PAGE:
The aims of this study were to describe patterns of pornography consumption, investigate differences between consumers and non-consumers of pornography regarding sexual experiences, health and lifestyle and determine associations between pornography consumption and sexual experiences, health and lifestyle among adolescent girls. The hypotheses were that adolescent girls categorised as pornography consumers would report sexual experiences to a greater extent, and a riskier lifestyle and poorer health, compared with non-consumers.
A classroom survey was conducted among 16-year-old girls (N?=?393).
One-third (30%) consumed pornography. In this group, almost half (43%) had fantasies about trying to copy sexual acts seen in pornography and 39% had tried to copy sexual activities seen in pornography. A higher proportion of pornography-consuming girls reported sexual experiences compared with peers. A third (30%) reported experience of anal sex compared with 15% among non-consuming peers (p?=?0.001). Furthermore, peer-relationship problems (17% vs 9%; p?=?0.015), use of alcohol (85% vs 69%; p?=?0.001) and daily smoking (27% vs 14%; p?=?0.002) were reported to a greater extent than in non-consuming peers. Pornography consumption, use of alcohol and daily smoking were associated with experience of casual sex.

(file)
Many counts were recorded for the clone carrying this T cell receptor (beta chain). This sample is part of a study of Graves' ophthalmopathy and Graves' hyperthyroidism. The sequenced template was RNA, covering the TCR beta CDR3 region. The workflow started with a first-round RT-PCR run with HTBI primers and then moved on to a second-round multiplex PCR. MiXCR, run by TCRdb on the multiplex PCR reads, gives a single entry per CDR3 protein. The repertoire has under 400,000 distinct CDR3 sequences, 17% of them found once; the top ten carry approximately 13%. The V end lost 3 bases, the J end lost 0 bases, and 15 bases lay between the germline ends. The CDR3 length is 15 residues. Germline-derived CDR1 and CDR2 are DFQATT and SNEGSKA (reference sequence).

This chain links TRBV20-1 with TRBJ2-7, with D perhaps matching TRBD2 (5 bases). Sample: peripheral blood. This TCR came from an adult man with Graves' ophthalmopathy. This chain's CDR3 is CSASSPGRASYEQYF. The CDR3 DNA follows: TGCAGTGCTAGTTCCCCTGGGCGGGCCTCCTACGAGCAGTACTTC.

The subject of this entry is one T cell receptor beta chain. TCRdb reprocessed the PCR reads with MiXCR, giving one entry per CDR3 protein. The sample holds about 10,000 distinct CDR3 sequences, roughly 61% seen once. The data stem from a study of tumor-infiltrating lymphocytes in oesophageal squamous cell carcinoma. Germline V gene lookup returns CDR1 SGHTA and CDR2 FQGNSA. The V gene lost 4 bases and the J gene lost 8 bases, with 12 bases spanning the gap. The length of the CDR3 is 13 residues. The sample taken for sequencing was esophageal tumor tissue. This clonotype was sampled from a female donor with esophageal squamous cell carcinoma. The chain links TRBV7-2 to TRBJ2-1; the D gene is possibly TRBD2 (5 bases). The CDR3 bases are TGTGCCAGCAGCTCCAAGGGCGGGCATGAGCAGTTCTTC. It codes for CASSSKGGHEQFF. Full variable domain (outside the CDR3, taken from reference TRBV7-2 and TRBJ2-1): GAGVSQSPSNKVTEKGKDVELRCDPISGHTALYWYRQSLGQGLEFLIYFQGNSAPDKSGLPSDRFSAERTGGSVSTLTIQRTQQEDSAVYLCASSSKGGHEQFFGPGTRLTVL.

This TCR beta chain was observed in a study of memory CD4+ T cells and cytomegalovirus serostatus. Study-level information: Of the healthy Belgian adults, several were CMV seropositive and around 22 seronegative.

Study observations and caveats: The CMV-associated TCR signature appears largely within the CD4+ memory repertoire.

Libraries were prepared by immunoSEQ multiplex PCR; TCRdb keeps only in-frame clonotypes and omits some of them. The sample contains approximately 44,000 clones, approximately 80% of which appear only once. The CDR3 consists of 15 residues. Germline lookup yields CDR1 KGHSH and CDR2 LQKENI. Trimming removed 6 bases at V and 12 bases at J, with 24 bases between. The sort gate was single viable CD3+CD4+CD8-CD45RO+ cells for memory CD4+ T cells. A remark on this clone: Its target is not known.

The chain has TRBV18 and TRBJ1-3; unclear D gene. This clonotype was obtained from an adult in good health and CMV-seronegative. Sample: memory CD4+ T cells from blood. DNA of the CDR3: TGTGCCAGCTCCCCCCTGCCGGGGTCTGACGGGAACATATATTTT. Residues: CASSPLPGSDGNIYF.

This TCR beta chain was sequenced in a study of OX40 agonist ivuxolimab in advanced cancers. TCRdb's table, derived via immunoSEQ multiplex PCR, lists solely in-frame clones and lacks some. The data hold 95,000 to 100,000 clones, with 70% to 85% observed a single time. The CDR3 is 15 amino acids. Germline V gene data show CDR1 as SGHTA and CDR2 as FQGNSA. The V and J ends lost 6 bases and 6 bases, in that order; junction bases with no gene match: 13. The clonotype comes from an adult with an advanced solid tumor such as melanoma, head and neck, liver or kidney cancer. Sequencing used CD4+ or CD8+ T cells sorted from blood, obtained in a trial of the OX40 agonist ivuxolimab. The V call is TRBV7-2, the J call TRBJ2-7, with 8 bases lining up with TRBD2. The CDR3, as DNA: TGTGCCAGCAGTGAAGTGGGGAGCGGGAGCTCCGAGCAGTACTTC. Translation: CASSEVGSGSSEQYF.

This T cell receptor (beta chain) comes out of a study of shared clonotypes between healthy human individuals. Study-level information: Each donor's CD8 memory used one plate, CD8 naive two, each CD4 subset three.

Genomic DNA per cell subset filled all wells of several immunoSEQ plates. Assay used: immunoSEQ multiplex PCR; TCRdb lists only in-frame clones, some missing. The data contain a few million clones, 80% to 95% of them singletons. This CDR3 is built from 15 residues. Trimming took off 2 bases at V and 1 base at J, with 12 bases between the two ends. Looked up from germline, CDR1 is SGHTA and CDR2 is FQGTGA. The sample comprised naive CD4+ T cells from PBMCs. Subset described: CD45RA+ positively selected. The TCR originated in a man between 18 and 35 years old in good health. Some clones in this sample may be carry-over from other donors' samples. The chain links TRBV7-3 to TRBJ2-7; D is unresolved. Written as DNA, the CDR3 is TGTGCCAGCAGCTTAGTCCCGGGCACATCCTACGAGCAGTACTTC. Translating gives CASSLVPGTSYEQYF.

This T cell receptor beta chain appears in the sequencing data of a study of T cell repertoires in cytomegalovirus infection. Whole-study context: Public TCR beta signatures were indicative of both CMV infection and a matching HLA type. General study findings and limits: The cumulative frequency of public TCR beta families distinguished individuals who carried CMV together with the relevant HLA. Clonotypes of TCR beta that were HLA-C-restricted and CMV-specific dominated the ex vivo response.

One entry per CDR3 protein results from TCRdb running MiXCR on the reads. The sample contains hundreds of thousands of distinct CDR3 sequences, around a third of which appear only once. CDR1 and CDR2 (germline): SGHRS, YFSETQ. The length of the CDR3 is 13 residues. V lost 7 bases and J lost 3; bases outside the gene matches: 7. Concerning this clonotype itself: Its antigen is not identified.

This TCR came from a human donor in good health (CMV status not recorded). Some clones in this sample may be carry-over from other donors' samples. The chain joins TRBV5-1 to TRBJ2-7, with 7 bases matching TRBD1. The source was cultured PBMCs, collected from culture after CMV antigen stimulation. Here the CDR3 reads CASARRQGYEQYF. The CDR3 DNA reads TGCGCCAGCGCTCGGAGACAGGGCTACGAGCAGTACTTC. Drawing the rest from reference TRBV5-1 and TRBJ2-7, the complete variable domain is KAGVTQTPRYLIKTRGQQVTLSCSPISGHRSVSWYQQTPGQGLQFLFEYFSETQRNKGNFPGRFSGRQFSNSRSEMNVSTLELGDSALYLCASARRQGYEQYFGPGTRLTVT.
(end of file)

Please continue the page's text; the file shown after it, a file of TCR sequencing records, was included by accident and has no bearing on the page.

Pornography-consuming girls reported sexual experiences and a risky lifestyle to a greater extent compared with non-consuming girls. This indicates that pornography consumption may influence sexualisation and lifestyle. This is important to acknowledge when designing and implementing sexual health programmes for adolescents.